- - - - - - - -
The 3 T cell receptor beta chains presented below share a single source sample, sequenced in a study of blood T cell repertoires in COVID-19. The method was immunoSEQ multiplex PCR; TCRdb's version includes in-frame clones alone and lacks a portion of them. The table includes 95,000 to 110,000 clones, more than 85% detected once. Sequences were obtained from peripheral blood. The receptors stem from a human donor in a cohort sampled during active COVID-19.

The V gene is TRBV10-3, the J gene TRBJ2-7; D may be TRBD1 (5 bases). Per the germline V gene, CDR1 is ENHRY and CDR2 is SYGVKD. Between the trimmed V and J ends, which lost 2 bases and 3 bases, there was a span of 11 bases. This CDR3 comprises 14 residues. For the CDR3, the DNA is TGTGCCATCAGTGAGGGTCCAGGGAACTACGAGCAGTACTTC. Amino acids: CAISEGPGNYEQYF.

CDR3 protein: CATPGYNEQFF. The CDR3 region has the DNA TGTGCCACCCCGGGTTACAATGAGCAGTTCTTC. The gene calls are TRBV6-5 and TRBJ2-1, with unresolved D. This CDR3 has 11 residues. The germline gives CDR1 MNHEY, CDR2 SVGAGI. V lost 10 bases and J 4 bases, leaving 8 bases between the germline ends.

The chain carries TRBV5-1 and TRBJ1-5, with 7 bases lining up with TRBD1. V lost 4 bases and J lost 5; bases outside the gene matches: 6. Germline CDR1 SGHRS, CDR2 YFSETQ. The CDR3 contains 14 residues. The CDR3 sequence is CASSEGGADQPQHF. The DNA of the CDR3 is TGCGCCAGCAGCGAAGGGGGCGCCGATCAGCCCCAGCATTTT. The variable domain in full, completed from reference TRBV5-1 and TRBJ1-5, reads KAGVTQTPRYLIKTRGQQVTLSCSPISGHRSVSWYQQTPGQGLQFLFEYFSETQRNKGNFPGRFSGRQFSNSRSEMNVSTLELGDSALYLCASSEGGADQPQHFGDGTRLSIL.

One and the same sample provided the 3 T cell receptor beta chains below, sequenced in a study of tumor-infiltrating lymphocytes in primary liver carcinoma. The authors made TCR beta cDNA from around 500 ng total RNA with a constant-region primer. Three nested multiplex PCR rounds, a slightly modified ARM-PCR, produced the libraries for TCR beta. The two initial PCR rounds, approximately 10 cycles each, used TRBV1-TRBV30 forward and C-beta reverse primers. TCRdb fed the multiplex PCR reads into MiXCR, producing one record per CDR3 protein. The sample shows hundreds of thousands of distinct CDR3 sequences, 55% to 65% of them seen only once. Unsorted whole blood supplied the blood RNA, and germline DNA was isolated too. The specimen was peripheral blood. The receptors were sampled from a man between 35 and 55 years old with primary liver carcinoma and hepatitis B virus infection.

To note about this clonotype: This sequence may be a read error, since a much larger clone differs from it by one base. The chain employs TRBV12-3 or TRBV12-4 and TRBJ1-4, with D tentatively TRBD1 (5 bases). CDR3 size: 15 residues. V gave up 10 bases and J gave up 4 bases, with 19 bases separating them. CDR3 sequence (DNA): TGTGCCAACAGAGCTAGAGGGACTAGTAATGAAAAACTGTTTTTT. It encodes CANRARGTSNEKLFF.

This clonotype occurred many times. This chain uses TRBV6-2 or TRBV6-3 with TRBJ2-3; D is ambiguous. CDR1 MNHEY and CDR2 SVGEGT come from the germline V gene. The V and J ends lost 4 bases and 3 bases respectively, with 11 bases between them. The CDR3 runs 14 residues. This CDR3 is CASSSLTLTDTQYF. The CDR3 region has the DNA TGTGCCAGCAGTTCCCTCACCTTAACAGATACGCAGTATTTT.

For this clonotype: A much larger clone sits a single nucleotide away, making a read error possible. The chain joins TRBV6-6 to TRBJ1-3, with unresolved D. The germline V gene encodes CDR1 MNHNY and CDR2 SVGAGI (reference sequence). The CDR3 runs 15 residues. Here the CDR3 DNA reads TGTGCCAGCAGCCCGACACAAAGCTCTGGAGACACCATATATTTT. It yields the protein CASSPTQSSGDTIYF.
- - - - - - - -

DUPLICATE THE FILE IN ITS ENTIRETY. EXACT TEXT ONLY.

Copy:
The 3 T cell receptor beta chains presented below share a single source sample, sequenced in a study of blood T cell repertoires in COVID-19. The method was immunoSEQ multiplex PCR; TCRdb's version includes in-frame clones alone and lacks a portion of them. The table includes 95,000 to 110,000 clones, more than 85% detected once. Sequences were obtained from peripheral blood. The receptors stem from a human donor in a cohort sampled during active COVID-19.

The V gene is TRBV10-3, the J gene TRBJ2-7; D may be TRBD1 (5 bases). Per the germline V gene, CDR1 is ENHRY and CDR2 is SYGVKD. Between the trimmed V and J ends, which lost 2 bases and 3 bases, there was a span of 11 bases. This CDR3 comprises 14 residues. For the CDR3, the DNA is TGTGCCATCAGTGAGGGTCCAGGGAACTACGAGCAGTACTTC. Amino acids: CAISEGPGNYEQYF.

CDR3 protein: CATPGYNEQFF. The CDR3 region has the DNA TGTGCCACCCCGGGTTACAATGAGCAGTTCTTC. The gene calls are TRBV6-5 and TRBJ2-1, with unresolved D. This CDR3 has 11 residues. The germline gives CDR1 MNHEY, CDR2 SVGAGI. V lost 10 bases and J 4 bases, leaving 8 bases between the germline ends.

The chain carries TRBV5-1 and TRBJ1-5, with 7 bases lining up with TRBD1. V lost 4 bases and J lost 5; bases outside the gene matches: 6. Germline CDR1 SGHRS, CDR2 YFSETQ. The CDR3 contains 14 residues. The CDR3 sequence is CASSEGGADQPQHF. The DNA of the CDR3 is TGCGCCAGCAGCGAAGGGGGCGCCGATCAGCCCCAGCATTTT. The variable domain in full, completed from reference TRBV5-1 and TRBJ1-5, reads KAGVTQTPRYLIKTRGQQVTLSCSPISGHRSVSWYQQTPGQGLQFLFEYFSETQRNKGNFPGRFSGRQFSNSRSEMNVSTLELGDSALYLCASSEGGADQPQHFGDGTRLSIL.

One and the same sample provided the 3 T cell receptor beta chains below, sequenced in a study of tumor-infiltrating lymphocytes in primary liver carcinoma. The authors made TCR beta cDNA from around 500 ng total RNA with a constant-region primer. Three nested multiplex PCR rounds, a slightly modified ARM-PCR, produced the libraries for TCR beta. The two initial PCR rounds, approximately 10 cycles each, used TRBV1-TRBV30 forward and C-beta reverse primers. TCRdb fed the multiplex PCR reads into MiXCR, producing one record per CDR3 protein. The sample shows hundreds of thousands of distinct CDR3 sequences, 55% to 65% of them seen only once. Unsorted whole blood supplied the blood RNA, and germline DNA was isolated too. The specimen was peripheral blood. The receptors were sampled from a man between 35 and 55 years old with primary liver carcinoma and hepatitis B virus infection.

To note about this clonotype: This sequence may be a read error, since a much larger clone differs from it by one base. The chain employs TRBV12-3 or TRBV12-4 and TRBJ1-4, with D tentatively TRBD1 (5 bases). CDR3 size: 15 residues. V gave up 10 bases and J gave up 4 bases, with 19 bases separating them. CDR3 sequence (DNA): TGTGCCAACAGAGCTAGAGGGACTAGTAATGAAAAACTGTTTTTT. It encodes CANRARGTSNEKLFF.

This clonotype occurred many times. This chain uses TRBV6-2 or TRBV6-3 with TRBJ2-3; D is ambiguous. CDR1 MNHEY and CDR2 SVGEGT come from the germline V gene. The V and J ends lost 4 bases and 3 bases respectively, with 11 bases between them. The CDR3 runs 14 residues. This CDR3 is CASSSLTLTDTQYF. The CDR3 region has the DNA TGTGCCAGCAGTTCCCTCACCTTAACAGATACGCAGTATTTT.

For this clonotype: A much larger clone sits a single nucleotide away, making a read error possible. The chain joins TRBV6-6 to TRBJ1-3, with unresolved D. The germline V gene encodes CDR1 MNHNY and CDR2 SVGAGI (reference sequence). The CDR3 runs 15 residues. Here the CDR3 DNA reads TGTGCCAGCAGCCCGACACAAAGCTCTGGAGACACCATATATTTT. It yields the protein CASSPTQSSGDTIYF.